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In response to DNA damage, mammalian cells prevent cell cycle progression through the control of critical cell cycle regulators. A human gene was identified that encodes the protein Chk1, a homolog of the Schizosaccharomyces pombe Chk1 protein kinase, which is required for the DNA damage checkpoint. Human Chk1 protein was modified in response to DNA damage.(More)
In response to DNA damage, cells activate checkpoint pathways that prevent cell cycle progression. In fission yeast and mammals, mitotic arrest in response to DNA damage requires inhibitory Cdk phosphorylation regulated by Chk1. This study indicates that Chk1 is required for function of the DNA damage checkpoint in Saccharomyces cerevisiae but acts through(More)
Heat-shock proteins (hsps) are induced by many types of stress. In Saccharomyces cerevisiae, a mutation in the HSP104 gene, a member of the highly conserved hsp100 gene family, reduces the ability of log-phase fermenting cells to withstand high temperatures after mild, conditioning pretreatments. Here, we examine the expression of hsp104 and its importance(More)
Mutants of the Saccharomyces cerevisiae ataxia telangiectasia mutated (ATM) homolog MEC1/SAD3/ESR1 were identified that could live only if the RAD53/SAD1 checkpoint kinase was overproduced. MEC1 and a structurally related gene, TEL1, have overlapping functions in response to DNA damage and replication blocks that in mutants can be provided by overproduction(More)
Most eukaryotic cells produce proteins with relative molecular masses in the range of 100,000 to 110,000 after exposure to high temperatures. These proteins have been studied only in yeast and mammalian cells. In Saccharomyces cerevisiae, heat-shock protein hsp104 is vital for tolerance to heat, ethanol and other stresses. The mammalian hsp110 protein is(More)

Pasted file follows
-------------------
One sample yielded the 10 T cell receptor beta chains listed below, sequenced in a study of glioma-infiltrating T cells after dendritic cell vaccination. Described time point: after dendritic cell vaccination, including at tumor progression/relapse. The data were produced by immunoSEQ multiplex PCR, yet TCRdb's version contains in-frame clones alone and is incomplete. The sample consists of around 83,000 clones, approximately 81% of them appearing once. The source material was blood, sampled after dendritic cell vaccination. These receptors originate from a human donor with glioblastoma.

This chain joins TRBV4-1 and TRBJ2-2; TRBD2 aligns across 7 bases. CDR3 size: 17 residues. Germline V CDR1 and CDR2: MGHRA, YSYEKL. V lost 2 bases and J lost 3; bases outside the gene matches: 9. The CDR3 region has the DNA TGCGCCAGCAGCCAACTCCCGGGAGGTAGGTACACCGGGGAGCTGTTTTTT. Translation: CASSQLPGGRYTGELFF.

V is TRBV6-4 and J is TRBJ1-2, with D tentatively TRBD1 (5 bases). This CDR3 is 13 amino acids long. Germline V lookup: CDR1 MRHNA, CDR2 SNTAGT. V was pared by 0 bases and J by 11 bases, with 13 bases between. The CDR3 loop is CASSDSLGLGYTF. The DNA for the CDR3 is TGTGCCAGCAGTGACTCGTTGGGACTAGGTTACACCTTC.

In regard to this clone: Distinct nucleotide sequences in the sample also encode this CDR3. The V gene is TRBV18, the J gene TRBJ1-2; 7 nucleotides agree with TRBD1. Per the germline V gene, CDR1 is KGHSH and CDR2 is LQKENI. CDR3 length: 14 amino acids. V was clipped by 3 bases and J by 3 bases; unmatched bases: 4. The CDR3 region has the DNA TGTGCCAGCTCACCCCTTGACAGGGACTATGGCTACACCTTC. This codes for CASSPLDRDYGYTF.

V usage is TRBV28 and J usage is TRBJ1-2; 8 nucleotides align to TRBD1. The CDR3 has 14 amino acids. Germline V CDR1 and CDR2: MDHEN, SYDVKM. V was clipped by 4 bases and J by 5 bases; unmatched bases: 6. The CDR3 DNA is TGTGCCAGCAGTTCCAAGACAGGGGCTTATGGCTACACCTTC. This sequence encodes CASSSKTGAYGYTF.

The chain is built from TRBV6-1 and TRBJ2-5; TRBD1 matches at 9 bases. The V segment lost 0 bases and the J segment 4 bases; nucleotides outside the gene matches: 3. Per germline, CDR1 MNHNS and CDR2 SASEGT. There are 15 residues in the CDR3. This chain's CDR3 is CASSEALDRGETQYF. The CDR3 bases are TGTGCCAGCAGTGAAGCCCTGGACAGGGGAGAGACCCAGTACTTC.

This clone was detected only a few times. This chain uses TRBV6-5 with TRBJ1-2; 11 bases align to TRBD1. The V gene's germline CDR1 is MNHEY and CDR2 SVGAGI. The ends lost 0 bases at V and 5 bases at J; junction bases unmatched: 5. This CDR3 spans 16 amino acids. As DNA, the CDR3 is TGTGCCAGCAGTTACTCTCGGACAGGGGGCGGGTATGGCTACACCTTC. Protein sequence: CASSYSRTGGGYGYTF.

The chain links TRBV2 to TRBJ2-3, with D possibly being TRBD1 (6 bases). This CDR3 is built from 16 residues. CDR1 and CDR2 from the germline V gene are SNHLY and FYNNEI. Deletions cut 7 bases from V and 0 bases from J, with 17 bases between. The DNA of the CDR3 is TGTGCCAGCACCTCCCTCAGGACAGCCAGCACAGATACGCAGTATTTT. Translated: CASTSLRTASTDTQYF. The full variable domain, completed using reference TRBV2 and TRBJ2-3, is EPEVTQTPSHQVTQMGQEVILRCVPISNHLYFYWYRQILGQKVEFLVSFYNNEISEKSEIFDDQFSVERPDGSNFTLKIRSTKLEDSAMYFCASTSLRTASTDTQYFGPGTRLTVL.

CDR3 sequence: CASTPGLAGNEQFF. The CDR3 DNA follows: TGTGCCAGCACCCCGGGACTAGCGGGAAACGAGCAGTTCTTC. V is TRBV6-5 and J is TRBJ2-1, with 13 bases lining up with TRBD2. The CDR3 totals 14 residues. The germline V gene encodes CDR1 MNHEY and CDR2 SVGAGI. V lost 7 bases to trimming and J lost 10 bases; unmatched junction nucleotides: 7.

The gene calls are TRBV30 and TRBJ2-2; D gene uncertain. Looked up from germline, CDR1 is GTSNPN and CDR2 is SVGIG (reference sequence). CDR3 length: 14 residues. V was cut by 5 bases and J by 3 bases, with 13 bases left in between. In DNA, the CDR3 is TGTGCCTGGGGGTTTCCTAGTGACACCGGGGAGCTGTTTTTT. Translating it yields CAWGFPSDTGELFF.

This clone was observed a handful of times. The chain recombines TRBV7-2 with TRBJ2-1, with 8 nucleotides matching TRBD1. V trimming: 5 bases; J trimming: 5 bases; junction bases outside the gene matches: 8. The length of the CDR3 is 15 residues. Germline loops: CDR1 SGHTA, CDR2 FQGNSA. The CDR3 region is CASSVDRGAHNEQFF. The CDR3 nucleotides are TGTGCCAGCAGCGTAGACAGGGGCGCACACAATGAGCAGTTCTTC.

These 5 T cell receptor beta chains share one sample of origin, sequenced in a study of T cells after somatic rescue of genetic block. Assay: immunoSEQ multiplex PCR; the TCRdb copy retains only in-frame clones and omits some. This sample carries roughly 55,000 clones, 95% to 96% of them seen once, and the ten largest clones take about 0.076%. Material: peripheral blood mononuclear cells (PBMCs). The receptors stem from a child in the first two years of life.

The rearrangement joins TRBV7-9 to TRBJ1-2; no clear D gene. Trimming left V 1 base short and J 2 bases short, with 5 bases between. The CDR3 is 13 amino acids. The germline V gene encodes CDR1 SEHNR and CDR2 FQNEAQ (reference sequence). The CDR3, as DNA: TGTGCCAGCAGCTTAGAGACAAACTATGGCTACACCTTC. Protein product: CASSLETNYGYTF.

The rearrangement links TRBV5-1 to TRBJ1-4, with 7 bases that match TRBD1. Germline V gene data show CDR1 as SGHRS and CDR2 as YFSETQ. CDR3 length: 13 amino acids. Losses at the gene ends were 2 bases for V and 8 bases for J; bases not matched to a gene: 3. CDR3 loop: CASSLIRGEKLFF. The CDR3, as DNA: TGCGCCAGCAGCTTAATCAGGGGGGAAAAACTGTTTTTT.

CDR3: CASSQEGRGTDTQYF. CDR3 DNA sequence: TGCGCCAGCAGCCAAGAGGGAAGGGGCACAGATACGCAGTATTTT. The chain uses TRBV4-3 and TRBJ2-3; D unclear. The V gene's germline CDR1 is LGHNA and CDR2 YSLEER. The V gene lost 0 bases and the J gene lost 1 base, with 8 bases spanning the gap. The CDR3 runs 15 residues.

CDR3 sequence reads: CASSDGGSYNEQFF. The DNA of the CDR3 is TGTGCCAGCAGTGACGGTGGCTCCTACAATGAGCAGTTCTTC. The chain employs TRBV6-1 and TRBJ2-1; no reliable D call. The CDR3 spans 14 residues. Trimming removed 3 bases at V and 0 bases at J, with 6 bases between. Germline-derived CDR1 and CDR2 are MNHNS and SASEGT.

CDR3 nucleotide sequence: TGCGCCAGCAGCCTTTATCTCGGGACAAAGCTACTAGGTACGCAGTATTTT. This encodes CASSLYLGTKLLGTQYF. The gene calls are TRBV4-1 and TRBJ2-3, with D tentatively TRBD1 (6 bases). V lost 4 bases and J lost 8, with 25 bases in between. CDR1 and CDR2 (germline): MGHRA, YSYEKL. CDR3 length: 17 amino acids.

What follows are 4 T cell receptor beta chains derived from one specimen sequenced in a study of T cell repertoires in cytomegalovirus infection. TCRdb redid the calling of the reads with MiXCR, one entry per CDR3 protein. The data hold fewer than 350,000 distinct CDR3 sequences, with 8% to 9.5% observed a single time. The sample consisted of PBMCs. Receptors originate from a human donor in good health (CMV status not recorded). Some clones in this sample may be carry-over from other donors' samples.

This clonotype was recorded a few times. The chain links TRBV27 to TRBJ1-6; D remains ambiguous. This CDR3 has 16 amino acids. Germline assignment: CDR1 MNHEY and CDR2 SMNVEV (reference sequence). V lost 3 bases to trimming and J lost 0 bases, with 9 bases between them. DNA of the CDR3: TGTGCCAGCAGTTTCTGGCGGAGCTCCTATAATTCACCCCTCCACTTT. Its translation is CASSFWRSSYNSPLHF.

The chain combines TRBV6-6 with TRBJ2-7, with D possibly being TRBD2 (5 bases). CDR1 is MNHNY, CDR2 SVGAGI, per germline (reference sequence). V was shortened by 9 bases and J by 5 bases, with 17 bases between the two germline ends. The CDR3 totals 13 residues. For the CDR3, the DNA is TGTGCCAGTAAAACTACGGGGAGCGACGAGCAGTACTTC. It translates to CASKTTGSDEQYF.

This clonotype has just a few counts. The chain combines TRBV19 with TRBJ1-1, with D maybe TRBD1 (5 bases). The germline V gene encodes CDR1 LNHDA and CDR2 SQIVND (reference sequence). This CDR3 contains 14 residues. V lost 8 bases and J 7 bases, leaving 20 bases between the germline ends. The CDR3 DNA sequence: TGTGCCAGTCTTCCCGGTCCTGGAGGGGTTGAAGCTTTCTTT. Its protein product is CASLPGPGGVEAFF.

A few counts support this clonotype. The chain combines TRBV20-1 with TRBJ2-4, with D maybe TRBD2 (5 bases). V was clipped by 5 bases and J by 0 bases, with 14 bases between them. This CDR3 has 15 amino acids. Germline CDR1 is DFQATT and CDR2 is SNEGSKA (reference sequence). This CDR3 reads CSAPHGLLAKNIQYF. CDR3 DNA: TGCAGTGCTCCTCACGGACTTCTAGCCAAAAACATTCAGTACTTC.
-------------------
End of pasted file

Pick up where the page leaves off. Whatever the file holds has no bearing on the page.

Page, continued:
Binding proteins for insulin-like growth factors (IGFs) IGF-I and IGF-II, known as IGFBPs, control the distribution, function and activity of IGFs in various cell tissues and body fluids. Insulin-like growth factor-binding protein-5 (IGFBP-5) is known to modulate the stimulatory effects of IGFs and is the major IGF-binding protein in bone tissue. We have(More)
The Schizosaccharomyces pombe exchange factor Rgf1p specifically regulates Rho1p during polarized growth. Rgf1p activates the beta-glucan synthase (GS) complex containing the catalytic subunit Bgs4p and is involved in the activation of growth at the second end, a transition that requires actin reorganization. In this work, we investigated Rgf1p signaling(More)
The Rho family of GTPases are highly conserved molecular switches that control some of the most fundamental processes of cell biology, including morphogenesis, vesicular transport, cell division and motility. Guanine nucleotide-exchange factors (GEFs) are directly responsible for the activation of Rho-family GTPases in response to extracellular stimuli. In(More)
The transition from transcription initiation to elongation involves phosphorylation of the large subunit (Rpb1) of RNA polymerase II on the repetitive carboxyl-terminal domain. The elongating hyperphosphorylated Rpb1 is subject to ubiquitination, particularly in response to UV radiation and DNA-damaging agents. By using computer modeling, we identified(More)